It wasn’t until 1962, after he’s published a collection of surrealist poems, Au Puits de l’ermite (1959), that Jean-Claude Silbermann began to paint. He began with small-format canvases, then soon evolved with his enseignes sournoises (sinister signs), defined by his friend Alain Joubert as, “automatically painted images cut out of wood and floating on the wall, as if rejecting the farm.” These “signs,” fashioned out of particle board, were intended as signage for nonexistent boutiques that he would have liked to have seen open. Their quaint titles-Au Plaisir des demoiselles, Le Peigne de Jacob, La Maison du passeur, were never explicit, but rather merely suggestive of the kind of wares shops bearing such names might sell.
His first exhibit, in 1964 at Galerie Mona Lisa in Paris, featured a catalog with a preface by André Breton, who believed that Silbermann’s inspiration lay at the crossing of three roads: poetry, freedom and love. Silbermann actively participated in the Eleventh International Exhibition of Surrealism, L’Écart Absolu, in 1965, at the Galerie de L’Œil, where he exhibited Sauve qui peut, “a plan for a sacred offering to a plunderer of shipwrecks.” He also executed the central totem of this exhibition, Le Consommateur, described by Philippe Audouin as “a sort of scarecrow four meters in height, with arms spread wide, made of a monstrous pink mattress, perfectly bordered, hemmed and quilted. An alarm siren replaced his head. His massive gut harbored a front-loading washing machine with “porthole” door, in which newspapers tumbled at intervals. On his back opened a refrigerator, from which a bridal veil escaped.” Silbermann organized and oversaw this collective work, casting the consumer society with scorn, making this Consommateur all the more absurd with its broadcasting of incomprehensible task radio calls. Silbermann was one of the signatories of the Pour un demain joueur (For a playful tomorrow) manifesto, published on May 10, 1967, in L’Archibras, a periodical created after Breton’s death by his remaining disciples, who released ten issues until the journal folded in 1969. The manifesto was the editorial committee’s “internal resolution,” committed to the prevention of banalities and dogma in surrealism. In this spirit, Silbermann continued to create drawings, etchings and objects.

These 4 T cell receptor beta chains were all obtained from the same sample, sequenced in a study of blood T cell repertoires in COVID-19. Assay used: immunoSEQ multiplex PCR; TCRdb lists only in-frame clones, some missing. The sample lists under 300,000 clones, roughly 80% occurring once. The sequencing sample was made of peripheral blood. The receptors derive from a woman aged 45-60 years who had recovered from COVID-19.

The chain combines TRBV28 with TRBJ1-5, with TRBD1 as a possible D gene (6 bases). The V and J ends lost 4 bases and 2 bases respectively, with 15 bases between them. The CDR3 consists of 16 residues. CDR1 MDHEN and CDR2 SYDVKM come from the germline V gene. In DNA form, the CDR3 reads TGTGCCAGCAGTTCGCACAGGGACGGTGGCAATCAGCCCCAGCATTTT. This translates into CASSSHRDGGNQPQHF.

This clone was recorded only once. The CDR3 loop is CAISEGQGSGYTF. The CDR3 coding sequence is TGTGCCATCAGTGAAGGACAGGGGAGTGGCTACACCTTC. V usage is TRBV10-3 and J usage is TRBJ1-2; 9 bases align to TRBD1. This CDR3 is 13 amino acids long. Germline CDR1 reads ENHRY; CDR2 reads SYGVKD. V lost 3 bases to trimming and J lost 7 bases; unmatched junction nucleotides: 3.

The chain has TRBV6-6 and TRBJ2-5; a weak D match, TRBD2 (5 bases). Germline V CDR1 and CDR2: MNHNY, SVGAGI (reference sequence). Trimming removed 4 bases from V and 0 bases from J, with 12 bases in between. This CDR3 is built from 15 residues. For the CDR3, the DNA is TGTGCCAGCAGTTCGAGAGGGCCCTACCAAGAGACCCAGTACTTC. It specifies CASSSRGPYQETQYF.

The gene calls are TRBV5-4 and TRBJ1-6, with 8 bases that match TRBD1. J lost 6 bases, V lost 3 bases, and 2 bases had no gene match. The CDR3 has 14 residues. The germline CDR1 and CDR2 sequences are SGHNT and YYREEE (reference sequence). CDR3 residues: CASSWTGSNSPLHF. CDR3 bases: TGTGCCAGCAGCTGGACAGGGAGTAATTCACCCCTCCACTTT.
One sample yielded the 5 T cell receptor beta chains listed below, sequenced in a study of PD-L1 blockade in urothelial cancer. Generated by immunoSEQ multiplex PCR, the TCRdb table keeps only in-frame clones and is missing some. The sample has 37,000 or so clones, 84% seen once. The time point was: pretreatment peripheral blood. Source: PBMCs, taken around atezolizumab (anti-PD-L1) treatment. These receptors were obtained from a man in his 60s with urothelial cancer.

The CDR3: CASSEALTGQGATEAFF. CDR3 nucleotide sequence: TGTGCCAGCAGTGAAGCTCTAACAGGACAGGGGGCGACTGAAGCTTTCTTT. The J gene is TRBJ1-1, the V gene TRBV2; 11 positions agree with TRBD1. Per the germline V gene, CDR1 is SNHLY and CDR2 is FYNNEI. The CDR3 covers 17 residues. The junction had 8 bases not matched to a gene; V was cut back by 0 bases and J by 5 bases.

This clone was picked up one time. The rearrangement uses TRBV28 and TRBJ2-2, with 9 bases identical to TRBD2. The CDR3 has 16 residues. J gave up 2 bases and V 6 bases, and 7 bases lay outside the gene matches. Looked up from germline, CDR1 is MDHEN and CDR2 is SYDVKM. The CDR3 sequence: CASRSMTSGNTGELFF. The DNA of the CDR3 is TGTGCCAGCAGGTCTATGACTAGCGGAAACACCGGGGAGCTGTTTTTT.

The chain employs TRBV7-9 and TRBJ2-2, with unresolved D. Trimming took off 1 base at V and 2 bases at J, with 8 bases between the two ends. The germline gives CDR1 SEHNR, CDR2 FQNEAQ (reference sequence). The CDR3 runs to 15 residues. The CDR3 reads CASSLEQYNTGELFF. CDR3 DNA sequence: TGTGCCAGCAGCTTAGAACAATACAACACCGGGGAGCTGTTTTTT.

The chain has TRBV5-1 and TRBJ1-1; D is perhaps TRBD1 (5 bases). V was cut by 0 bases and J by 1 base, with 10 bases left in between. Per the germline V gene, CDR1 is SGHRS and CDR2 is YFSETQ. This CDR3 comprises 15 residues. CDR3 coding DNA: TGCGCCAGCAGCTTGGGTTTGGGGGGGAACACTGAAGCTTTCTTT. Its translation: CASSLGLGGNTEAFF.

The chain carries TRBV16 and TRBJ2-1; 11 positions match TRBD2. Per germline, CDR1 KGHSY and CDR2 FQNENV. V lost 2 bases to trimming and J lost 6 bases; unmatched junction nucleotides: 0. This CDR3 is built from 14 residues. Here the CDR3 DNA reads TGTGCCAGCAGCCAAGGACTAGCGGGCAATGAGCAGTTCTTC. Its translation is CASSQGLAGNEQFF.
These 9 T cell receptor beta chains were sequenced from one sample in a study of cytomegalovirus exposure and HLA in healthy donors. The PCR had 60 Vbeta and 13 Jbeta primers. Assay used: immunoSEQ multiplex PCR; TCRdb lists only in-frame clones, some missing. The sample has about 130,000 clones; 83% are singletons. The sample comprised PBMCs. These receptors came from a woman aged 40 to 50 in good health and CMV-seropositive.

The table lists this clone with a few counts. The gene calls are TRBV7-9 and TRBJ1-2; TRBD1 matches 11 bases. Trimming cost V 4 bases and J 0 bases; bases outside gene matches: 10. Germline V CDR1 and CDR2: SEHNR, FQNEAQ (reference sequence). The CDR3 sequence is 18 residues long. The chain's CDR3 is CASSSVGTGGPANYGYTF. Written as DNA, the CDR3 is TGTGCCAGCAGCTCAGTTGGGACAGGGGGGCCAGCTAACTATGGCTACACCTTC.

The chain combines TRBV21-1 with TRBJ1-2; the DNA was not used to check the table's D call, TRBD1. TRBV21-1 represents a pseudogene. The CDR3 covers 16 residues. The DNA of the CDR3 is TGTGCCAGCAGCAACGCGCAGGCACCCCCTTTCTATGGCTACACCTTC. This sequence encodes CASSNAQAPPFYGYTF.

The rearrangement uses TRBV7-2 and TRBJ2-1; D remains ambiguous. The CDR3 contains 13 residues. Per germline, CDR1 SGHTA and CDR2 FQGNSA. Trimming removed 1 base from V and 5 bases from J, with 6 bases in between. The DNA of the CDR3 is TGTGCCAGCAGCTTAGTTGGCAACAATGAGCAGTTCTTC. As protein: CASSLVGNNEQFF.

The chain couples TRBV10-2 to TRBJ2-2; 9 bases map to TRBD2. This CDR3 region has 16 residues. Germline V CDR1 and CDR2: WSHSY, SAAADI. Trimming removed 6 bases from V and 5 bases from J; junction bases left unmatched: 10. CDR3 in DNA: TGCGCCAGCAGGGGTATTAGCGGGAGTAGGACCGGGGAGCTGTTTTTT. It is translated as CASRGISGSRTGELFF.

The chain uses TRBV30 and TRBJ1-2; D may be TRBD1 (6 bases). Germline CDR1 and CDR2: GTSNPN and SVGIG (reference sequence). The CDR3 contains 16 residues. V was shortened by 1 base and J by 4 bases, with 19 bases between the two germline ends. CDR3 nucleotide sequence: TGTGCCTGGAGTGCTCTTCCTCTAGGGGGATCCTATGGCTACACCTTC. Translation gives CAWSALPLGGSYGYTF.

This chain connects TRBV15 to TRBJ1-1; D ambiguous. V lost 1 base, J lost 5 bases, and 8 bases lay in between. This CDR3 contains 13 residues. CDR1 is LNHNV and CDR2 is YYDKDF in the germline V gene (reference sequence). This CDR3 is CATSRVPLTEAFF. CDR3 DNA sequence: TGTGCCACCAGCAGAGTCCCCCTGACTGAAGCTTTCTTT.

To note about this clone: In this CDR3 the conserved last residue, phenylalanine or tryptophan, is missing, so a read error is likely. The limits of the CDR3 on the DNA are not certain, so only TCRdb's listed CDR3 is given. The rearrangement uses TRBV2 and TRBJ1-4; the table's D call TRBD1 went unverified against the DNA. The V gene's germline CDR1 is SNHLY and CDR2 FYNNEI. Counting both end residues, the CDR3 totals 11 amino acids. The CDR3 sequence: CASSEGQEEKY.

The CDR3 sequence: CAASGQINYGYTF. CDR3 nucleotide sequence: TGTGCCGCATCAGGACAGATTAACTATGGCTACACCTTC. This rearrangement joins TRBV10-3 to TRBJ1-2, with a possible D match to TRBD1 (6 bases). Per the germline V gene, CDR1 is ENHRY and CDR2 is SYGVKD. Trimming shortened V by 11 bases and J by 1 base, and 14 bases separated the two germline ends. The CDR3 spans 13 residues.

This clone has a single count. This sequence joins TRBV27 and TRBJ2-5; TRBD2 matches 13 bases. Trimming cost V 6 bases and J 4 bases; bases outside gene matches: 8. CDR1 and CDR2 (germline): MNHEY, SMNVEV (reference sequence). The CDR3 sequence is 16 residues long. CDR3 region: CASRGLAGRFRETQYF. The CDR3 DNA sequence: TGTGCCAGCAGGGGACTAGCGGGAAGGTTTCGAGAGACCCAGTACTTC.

This catalog for his 1984 exhibit at the Chave Gallery in Vence, France, illustrates his evolution. In a conversation with Jean Schuster, published in Opus International (April-May 1991), Silbermann declared, “I have no idea when I commence working…but ultimately…there comes a moment when I ask myself about the meaning of a work, what it is trying to say. As long as I don't ask myself, the ego is eliminated.” He found particular pleasure in drawing: “the pleasure of discovery, of finding.” On the subject of his large symbolic canvas from 1988, Le Oui des femmes (et pour commencer le Oui des homes) [The yes of women (and to begin the yes of men)], he confessed, “I sometimes paint against my will, without pleasure, with fear even. I sometimes paint out of duty to the truth. The superego sometimes allies itself with deeper forces, in order to preserve the expression of the most distant subjectivity, no matter how unpleasant it may seem to me.”
Born 1935 in Boulogne-Billancourt, France.